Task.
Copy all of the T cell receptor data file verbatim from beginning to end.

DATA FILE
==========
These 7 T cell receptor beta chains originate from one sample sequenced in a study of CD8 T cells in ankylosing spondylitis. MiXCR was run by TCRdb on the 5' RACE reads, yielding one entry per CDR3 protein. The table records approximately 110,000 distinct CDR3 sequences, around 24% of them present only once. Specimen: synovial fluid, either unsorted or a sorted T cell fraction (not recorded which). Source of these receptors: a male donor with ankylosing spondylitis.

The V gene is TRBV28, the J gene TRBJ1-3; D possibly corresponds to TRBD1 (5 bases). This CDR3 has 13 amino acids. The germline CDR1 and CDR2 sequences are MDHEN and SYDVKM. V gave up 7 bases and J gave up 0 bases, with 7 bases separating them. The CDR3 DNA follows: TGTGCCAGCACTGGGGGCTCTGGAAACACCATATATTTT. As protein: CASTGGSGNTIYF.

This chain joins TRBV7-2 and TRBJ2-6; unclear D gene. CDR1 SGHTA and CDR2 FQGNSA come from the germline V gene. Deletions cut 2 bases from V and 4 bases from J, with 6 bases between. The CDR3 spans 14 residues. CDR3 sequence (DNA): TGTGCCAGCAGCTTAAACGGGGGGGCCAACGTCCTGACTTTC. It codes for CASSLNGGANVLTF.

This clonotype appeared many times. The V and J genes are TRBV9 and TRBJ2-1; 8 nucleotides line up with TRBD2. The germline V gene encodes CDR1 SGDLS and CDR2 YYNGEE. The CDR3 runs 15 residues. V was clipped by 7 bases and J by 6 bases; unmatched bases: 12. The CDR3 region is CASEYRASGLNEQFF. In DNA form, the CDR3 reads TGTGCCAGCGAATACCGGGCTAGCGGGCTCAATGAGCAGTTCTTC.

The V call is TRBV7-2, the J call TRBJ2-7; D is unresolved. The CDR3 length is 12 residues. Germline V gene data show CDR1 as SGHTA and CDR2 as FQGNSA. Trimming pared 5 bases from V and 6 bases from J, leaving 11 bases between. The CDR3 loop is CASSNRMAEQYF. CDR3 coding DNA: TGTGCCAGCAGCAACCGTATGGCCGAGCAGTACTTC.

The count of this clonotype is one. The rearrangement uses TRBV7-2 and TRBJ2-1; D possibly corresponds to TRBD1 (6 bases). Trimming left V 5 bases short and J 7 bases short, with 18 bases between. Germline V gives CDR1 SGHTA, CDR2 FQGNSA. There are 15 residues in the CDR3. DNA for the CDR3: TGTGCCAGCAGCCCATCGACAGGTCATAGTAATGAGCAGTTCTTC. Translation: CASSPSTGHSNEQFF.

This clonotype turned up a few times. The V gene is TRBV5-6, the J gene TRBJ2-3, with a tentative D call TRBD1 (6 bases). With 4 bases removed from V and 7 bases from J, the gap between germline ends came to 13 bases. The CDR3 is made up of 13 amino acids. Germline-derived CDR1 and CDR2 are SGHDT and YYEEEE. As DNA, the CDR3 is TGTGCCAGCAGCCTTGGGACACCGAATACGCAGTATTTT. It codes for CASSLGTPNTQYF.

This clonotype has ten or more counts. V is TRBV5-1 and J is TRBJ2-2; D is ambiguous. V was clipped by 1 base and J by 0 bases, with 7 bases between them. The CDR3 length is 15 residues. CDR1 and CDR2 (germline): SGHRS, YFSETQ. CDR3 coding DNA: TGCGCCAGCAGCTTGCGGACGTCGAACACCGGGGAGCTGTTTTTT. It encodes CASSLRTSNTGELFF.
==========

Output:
These 7 T cell receptor beta chains originate from one sample sequenced in a study of CD8 T cells in ankylosing spondylitis. MiXCR was run by TCRdb on the 5' RACE reads, yielding one entry per CDR3 protein. The table records approximately 110,000 distinct CDR3 sequences, around 24% of them present only once. Specimen: synovial fluid, either unsorted or a sorted T cell fraction (not recorded which). Source of these receptors: a male donor with ankylosing spondylitis.

The V gene is TRBV28, the J gene TRBJ1-3; D possibly corresponds to TRBD1 (5 bases). This CDR3 has 13 amino acids. The germline CDR1 and CDR2 sequences are MDHEN and SYDVKM. V gave up 7 bases and J gave up 0 bases, with 7 bases separating them. The CDR3 DNA follows: TGTGCCAGCACTGGGGGCTCTGGAAACACCATATATTTT. As protein: CASTGGSGNTIYF.

This chain joins TRBV7-2 and TRBJ2-6; unclear D gene. CDR1 SGHTA and CDR2 FQGNSA come from the germline V gene. Deletions cut 2 bases from V and 4 bases from J, with 6 bases between. The CDR3 spans 14 residues. CDR3 sequence (DNA): TGTGCCAGCAGCTTAAACGGGGGGGCCAACGTCCTGACTTTC. It codes for CASSLNGGANVLTF.

This clonotype appeared many times. The V and J genes are TRBV9 and TRBJ2-1; 8 nucleotides line up with TRBD2. The germline V gene encodes CDR1 SGDLS and CDR2 YYNGEE. The CDR3 runs 15 residues. V was clipped by 7 bases and J by 6 bases; unmatched bases: 12. The CDR3 region is CASEYRASGLNEQFF. In DNA form, the CDR3 reads TGTGCCAGCGAATACCGGGCTAGCGGGCTCAATGAGCAGTTCTTC.

The V call is TRBV7-2, the J call TRBJ2-7; D is unresolved. The CDR3 length is 12 residues. Germline V gene data show CDR1 as SGHTA and CDR2 as FQGNSA. Trimming pared 5 bases from V and 6 bases from J, leaving 11 bases between. The CDR3 loop is CASSNRMAEQYF. CDR3 coding DNA: TGTGCCAGCAGCAACCGTATGGCCGAGCAGTACTTC.

The count of this clonotype is one. The rearrangement uses TRBV7-2 and TRBJ2-1; D possibly corresponds to TRBD1 (6 bases). Trimming left V 5 bases short and J 7 bases short, with 18 bases between. Germline V gives CDR1 SGHTA, CDR2 FQGNSA. There are 15 residues in the CDR3. DNA for the CDR3: TGTGCCAGCAGCCCATCGACAGGTCATAGTAATGAGCAGTTCTTC. Translation: CASSPSTGHSNEQFF.

This clonotype turned up a few times. The V gene is TRBV5-6, the J gene TRBJ2-3, with a tentative D call TRBD1 (6 bases). With 4 bases removed from V and 7 bases from J, the gap between germline ends came to 13 bases. The CDR3 is made up of 13 amino acids. Germline-derived CDR1 and CDR2 are SGHDT and YYEEEE. As DNA, the CDR3 is TGTGCCAGCAGCCTTGGGACACCGAATACGCAGTATTTT. It codes for CASSLGTPNTQYF.

This clonotype has ten or more counts. V is TRBV5-1 and J is TRBJ2-2; D is ambiguous. V was clipped by 1 base and J by 0 bases, with 7 bases between them. The CDR3 length is 15 residues. CDR1 and CDR2 (germline): SGHRS, YFSETQ. CDR3 coding DNA: TGCGCCAGCAGCTTGCGGACGTCGAACACCGGGGAGCTGTTTTTT. It encodes CASSLRTSNTGELFF.